clock menu more-arrow no yes mobile

Filed under:

How to Beat Scar--Part I: Offensive Generalizations

With Clemson's relatively soft schedule to close out ACC play, and considering our stated goal from the preseason, we promised to go ahead and look to South Carolina. As it looks today, the Vegas experts have the futures line on the Clemson/Scar is pretty much even. We believe that, even with Clemson's woes on both sides of the football, the Tigers can win this football game with careful game planning and execution. The first area we will discuss is the South Carolina offense. We feel that it is important to discuss the players, coaches, and general/overall tendencies up front and build upon these items.

Derick E. Hingle-US PRESSWIRE

The first portion of this discussion requires examining the decision makers behind this offense. You all know the playcaller-Steve Spurrier-so I won't waste your time with an extended resume but will give you the condensed version. Spurrier was an excellent quarterback at Florida, played a little pro ball, and was hired at Duke as their offensive coordinator. There he was able to devise his own offense that eventually morphed into the Fun‘n Gun. He then was the head coach of the USFL Tampa Bandits before coming back to Duke and turning their program around as their head football coach. He left Duke for his Alma Mater, Florida, which is where everyone knows his offenses ripped up the SEC and won the 1996 National Championship with Bob Stoops as his DC. A quick stint in Washington bombed, and since then Spurrier has made his home in Columbia.

This synopsis is important for a couple reasons. First and foremost, Spurrier calls the plays at Carolina, so it is important to understand his style when attempting to defend him. Second, he has had little restriction over his entire coaching career. He could do whatever he wanted at Duke as OC (pretty much developed his own offense there) and that trend continued for the rest of his career...and that is no different at SC. Spurrier has had success and is very self-confident, some would call him cocky. As a former QB, he really, really likes to toss the ball around and feels comfortable calling plays involving the forward pass. Keep all this background info in mind as we move through the progression and it is a very important aspect in beating Scar.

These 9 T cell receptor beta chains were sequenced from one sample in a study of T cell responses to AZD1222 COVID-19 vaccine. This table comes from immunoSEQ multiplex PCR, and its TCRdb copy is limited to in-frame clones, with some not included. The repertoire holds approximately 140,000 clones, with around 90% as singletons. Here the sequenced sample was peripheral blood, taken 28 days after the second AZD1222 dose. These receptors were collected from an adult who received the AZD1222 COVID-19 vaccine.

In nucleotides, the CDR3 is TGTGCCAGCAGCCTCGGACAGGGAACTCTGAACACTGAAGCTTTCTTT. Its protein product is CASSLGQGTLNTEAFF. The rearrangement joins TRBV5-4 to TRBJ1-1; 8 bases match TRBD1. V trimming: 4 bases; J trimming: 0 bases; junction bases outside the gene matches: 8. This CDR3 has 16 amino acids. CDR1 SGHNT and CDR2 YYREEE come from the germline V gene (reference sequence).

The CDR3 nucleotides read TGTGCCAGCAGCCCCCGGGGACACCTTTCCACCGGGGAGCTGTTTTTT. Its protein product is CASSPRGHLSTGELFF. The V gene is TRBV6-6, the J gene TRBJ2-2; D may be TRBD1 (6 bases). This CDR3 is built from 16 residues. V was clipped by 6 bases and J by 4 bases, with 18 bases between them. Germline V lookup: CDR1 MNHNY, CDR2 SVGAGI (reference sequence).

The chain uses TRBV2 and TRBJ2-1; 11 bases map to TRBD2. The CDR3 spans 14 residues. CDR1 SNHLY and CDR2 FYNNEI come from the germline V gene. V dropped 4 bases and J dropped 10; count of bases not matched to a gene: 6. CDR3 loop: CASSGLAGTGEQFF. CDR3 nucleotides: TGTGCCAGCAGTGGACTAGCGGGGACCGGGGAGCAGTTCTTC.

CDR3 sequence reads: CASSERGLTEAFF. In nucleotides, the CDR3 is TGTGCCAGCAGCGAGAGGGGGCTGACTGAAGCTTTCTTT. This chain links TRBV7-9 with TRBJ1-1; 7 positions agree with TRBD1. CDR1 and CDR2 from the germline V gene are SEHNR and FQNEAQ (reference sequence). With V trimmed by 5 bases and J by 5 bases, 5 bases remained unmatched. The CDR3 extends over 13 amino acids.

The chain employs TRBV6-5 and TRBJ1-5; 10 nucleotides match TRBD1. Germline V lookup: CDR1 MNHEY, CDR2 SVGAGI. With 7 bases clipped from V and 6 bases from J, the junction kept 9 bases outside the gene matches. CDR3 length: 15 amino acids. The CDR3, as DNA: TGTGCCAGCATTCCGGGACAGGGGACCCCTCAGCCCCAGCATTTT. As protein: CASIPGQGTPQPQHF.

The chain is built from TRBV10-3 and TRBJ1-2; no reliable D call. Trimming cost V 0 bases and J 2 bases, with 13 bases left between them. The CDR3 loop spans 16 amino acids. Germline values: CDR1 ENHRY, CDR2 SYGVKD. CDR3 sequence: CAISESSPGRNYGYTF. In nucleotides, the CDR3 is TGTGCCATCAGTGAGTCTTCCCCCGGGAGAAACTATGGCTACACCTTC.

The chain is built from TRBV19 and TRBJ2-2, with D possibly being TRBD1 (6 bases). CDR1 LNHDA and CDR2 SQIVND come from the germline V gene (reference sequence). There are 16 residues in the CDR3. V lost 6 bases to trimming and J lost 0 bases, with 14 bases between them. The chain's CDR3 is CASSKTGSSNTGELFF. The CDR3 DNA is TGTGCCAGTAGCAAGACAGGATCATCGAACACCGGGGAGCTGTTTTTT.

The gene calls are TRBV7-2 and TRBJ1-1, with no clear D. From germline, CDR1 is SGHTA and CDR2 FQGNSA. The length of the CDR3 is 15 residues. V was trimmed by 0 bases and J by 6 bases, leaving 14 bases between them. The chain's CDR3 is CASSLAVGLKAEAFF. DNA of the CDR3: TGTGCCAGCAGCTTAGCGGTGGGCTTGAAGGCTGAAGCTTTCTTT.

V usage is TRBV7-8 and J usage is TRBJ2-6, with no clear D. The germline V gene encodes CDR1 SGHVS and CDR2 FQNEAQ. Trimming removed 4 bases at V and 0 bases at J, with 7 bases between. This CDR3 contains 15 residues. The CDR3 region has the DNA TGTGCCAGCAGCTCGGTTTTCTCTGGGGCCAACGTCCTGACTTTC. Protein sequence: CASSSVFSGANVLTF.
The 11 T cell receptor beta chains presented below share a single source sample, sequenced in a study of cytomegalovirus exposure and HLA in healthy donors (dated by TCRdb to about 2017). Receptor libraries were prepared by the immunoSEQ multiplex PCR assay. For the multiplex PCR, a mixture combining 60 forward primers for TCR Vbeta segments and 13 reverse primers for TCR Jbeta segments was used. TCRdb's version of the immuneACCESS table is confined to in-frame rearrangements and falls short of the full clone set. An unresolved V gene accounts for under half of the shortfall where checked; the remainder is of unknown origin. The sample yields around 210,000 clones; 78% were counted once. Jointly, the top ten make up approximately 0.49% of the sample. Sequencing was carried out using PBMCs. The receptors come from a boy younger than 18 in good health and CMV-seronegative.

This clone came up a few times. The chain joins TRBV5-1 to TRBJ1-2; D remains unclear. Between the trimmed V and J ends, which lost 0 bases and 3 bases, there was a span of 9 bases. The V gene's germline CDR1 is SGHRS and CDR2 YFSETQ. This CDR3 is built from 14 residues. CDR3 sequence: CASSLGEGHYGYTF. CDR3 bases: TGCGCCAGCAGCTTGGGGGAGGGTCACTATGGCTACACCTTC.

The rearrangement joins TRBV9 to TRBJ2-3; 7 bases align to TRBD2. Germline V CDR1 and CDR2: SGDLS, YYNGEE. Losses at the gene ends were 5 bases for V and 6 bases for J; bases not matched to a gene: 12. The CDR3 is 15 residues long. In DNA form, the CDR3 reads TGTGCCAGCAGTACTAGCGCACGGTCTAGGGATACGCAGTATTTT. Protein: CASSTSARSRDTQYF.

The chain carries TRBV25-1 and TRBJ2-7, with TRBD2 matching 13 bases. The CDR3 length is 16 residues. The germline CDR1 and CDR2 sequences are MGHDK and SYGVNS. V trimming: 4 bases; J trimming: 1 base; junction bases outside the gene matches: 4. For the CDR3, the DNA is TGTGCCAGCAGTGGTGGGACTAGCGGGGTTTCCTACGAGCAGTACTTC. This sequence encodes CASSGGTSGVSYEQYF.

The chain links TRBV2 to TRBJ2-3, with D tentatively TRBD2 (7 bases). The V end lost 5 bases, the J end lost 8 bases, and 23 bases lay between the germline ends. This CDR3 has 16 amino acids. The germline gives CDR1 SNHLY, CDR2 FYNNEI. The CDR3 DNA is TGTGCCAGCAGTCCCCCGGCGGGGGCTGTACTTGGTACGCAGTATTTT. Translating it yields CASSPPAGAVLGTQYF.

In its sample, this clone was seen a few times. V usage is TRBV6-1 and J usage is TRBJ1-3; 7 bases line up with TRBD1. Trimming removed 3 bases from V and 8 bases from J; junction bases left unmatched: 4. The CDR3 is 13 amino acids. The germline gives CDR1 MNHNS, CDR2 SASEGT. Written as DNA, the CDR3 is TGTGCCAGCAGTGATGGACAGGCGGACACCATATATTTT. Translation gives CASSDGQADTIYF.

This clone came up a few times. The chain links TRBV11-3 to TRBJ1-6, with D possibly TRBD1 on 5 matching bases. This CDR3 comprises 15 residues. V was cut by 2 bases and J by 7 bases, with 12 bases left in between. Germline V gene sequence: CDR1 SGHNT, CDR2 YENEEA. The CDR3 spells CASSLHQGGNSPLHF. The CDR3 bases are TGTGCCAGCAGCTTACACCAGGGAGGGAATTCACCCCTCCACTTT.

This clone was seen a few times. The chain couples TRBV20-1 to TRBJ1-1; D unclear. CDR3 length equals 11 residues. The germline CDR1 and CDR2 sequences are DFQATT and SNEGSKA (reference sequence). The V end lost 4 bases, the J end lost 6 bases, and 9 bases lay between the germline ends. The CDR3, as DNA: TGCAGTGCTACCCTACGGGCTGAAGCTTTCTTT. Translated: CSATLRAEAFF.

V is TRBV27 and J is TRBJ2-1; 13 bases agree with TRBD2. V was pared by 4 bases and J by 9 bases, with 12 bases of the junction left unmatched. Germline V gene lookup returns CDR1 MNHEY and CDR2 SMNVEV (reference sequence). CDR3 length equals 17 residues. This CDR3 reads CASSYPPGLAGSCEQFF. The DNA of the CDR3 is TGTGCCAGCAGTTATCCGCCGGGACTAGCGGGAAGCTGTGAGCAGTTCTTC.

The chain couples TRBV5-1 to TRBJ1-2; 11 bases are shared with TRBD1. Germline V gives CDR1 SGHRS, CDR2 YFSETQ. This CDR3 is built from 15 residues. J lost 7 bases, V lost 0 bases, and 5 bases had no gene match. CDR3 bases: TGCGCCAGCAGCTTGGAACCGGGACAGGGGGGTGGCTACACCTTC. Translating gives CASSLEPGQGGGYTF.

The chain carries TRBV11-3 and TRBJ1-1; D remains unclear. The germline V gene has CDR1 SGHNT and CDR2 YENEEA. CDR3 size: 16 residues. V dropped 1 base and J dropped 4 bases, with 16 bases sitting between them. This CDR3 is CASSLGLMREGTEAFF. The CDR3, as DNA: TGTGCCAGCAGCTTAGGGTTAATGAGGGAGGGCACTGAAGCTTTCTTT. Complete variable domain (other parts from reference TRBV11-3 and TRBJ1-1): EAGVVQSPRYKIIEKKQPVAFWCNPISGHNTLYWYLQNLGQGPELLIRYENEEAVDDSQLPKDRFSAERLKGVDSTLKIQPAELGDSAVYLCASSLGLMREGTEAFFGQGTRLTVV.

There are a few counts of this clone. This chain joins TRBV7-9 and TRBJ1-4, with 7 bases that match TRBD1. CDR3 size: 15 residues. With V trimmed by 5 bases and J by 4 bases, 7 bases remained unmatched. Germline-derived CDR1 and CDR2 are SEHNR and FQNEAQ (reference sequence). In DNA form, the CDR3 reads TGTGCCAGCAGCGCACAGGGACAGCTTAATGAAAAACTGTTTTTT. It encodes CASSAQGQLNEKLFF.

South Carolina's biggest weapon was #21, Marcus Lattimore. When they got him cranked up, the Gamecocks were in business. Lattimore came off of an ACL injury that made him look less effective this season than in years past, though he was still the workhorse of the offense. Unfortunately, Lattimore suffered a freak injury against UT. I feel bad for the young man (great talent and probably more character) but his injury definitely changes the dynamics of South Carolina's entire offense. Carolina has Kenny Miles and Mike Davis available to carry the football. You'll probably remember that Kenny Miles ran for 74 yards last year against the Tigers. He and Davis are perfectly capable of running the ball. By the end of this year, though, you may see Mike Davis as the #1 back in Columbia.

The other key individual in this offense is quarterback Conner Shaw. Shaw is a guy who seems more comfortable tucking the ball and running than sitting in the pocket and dissecting a defense. Since taking over for Stephen Garcia last season, Carolina has made it a point to try to get him in space with quarterback keepers, zone reads and such. Last season and earlier this year, Shaw would quickly pull the ball down and take off if his receivers weren't immediately open. He is not comfortable in the pocket and the Scar coaching staff has been trying, with marginal success, to get him to hang in a little longer and look down the field. Any team with a half decent pass rush will rattle Shaw-though you have to keep him contained because he will make you pay if he gets any open field.